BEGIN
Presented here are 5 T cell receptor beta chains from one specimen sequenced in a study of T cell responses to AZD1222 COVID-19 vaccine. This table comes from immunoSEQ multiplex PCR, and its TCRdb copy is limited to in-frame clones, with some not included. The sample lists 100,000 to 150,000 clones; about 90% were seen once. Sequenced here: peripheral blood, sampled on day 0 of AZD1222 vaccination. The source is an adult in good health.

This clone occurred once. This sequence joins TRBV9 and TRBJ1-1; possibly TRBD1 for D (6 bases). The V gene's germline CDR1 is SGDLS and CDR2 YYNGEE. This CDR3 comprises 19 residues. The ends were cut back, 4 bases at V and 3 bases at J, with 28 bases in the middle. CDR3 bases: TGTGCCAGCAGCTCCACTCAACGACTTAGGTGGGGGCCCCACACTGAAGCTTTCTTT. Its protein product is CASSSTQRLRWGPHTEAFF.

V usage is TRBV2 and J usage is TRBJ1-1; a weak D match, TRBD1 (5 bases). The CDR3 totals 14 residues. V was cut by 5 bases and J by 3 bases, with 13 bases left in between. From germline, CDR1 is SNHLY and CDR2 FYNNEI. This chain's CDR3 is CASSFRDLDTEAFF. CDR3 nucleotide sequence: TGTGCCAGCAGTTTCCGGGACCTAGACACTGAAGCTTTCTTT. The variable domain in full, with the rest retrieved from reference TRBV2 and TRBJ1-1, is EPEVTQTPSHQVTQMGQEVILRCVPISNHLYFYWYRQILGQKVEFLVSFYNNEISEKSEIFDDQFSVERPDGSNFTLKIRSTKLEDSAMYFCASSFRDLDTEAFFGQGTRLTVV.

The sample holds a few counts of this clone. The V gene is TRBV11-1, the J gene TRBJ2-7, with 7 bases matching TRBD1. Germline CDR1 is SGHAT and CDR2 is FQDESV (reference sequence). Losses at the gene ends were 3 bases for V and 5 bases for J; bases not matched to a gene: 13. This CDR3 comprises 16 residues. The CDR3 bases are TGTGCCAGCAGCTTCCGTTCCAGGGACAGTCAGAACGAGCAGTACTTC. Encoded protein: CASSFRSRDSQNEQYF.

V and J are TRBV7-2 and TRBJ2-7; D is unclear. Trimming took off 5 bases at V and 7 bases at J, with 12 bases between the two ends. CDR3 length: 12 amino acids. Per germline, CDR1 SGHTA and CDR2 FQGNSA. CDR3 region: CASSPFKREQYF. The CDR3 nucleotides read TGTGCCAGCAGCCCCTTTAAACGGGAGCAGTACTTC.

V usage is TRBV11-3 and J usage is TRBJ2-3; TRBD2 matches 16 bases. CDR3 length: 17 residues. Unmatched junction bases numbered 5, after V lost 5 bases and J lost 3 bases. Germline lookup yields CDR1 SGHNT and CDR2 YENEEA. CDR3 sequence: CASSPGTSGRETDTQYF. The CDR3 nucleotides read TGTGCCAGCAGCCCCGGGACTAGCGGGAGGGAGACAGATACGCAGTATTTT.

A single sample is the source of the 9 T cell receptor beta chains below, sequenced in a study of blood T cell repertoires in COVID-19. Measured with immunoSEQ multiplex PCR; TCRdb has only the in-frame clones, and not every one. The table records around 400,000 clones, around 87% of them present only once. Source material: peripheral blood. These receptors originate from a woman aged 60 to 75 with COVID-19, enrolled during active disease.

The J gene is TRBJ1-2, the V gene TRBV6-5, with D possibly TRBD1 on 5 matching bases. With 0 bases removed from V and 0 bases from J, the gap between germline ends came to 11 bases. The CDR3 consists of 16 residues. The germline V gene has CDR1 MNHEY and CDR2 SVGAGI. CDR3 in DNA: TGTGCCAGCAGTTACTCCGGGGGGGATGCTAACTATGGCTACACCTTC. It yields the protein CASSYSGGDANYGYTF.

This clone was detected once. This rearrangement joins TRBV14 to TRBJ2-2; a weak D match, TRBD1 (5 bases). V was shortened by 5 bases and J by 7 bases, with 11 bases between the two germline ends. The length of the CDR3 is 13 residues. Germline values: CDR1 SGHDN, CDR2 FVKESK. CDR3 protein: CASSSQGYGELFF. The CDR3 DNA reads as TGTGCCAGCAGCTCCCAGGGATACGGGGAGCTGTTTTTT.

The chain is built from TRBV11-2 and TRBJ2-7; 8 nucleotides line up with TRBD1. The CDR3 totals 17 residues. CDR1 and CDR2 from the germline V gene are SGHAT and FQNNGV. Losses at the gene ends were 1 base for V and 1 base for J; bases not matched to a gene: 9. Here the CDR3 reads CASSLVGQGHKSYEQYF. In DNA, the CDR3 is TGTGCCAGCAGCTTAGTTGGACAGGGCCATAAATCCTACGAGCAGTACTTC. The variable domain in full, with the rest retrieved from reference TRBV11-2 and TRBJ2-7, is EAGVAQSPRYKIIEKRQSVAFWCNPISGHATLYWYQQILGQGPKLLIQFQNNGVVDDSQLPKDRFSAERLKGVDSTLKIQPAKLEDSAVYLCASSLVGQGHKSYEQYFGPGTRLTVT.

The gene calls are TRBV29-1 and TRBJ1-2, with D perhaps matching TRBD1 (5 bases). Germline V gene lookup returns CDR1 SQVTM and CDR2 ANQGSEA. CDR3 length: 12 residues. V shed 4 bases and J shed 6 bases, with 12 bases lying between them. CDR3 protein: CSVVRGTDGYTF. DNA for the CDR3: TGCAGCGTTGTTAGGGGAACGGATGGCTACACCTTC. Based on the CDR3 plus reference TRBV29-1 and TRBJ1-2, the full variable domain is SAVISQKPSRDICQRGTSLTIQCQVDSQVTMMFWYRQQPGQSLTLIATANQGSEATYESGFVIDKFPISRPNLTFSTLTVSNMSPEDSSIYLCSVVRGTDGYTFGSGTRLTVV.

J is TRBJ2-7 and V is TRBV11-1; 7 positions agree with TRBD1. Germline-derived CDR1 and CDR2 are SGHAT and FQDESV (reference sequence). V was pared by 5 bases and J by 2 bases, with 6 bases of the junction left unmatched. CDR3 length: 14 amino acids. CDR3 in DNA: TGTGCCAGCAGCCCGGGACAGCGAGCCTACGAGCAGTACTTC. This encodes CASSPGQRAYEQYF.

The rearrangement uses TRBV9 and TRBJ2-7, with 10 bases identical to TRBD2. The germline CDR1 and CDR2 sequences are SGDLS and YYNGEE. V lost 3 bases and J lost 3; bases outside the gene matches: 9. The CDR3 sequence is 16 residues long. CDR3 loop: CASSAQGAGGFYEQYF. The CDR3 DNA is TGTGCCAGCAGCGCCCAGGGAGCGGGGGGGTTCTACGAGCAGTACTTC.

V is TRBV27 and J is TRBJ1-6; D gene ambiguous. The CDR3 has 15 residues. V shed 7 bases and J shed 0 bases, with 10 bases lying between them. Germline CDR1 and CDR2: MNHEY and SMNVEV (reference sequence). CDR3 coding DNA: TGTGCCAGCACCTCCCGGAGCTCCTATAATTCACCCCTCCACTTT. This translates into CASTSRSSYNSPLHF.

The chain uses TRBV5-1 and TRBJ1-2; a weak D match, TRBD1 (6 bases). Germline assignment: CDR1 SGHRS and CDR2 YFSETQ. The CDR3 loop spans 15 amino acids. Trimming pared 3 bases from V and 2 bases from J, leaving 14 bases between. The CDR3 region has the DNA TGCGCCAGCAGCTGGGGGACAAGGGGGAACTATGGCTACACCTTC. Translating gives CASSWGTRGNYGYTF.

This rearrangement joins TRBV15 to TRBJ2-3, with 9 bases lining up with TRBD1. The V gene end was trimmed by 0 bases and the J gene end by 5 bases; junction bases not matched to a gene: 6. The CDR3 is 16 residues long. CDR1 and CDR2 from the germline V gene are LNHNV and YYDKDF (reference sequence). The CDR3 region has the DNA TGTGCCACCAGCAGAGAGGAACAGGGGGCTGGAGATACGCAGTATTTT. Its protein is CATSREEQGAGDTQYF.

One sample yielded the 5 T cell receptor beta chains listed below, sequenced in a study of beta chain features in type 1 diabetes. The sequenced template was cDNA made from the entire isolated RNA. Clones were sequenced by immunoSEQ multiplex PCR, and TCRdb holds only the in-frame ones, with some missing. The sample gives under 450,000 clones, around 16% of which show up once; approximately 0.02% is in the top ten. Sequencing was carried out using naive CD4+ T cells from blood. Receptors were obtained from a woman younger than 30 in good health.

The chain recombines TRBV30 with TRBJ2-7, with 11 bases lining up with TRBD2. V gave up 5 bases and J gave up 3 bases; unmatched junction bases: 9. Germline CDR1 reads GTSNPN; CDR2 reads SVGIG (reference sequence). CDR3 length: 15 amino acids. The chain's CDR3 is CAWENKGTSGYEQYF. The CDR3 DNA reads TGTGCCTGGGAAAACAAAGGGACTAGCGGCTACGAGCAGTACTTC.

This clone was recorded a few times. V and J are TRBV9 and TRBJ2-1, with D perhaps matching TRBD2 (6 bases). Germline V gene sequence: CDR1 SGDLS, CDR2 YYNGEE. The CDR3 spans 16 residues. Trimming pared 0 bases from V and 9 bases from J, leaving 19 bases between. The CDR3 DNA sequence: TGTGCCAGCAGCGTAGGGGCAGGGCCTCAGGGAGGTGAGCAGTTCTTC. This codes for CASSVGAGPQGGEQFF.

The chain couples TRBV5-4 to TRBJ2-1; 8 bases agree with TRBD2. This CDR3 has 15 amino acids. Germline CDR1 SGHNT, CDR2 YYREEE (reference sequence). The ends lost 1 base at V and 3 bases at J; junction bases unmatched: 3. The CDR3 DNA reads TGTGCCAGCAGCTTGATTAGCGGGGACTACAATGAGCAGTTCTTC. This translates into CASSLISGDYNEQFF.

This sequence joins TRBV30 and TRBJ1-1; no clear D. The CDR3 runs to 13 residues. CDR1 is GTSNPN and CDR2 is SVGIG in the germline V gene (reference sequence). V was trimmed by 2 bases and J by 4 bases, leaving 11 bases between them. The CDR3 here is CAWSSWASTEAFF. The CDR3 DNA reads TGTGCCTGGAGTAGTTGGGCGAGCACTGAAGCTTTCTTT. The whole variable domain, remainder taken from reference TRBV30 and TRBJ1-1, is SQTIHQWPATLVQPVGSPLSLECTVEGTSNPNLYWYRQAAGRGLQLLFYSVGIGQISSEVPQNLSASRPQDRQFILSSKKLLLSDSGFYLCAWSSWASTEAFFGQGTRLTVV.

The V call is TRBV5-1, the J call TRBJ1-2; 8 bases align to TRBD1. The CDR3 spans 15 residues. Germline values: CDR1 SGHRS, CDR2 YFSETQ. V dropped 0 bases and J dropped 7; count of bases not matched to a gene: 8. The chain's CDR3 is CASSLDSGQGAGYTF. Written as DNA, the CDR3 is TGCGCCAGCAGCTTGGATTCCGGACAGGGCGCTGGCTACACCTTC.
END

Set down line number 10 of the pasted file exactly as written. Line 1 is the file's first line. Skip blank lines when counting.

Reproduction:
The chain is built from TRBV11-2 and TRBJ2-7; 8 nucleotides line up with TRBD1. The CDR3 totals 17 residues. CDR1 and CDR2 from the germline V gene are SGHAT and FQNNGV. Losses at the gene ends were 1 base for V and 1 base for J; bases not matched to a gene: 9. Here the CDR3 reads CASSLVGQGHKSYEQYF. In DNA, the CDR3 is TGTGCCAGCAGCTTAGTTGGACAGGGCCATAAATCCTACGAGCAGTACTTC. The variable domain in full, with the rest retrieved from reference TRBV11-2 and TRBJ2-7, is EAGVAQSPRYKIIEKRQSVAFWCNPISGHATLYWYQQILGQGPKLLIQFQNNGVVDDSQLPKDRFSAERLKGVDSTLKIQPAKLEDSAVYLCASSLVGQGHKSYEQYFGPGTRLTVT.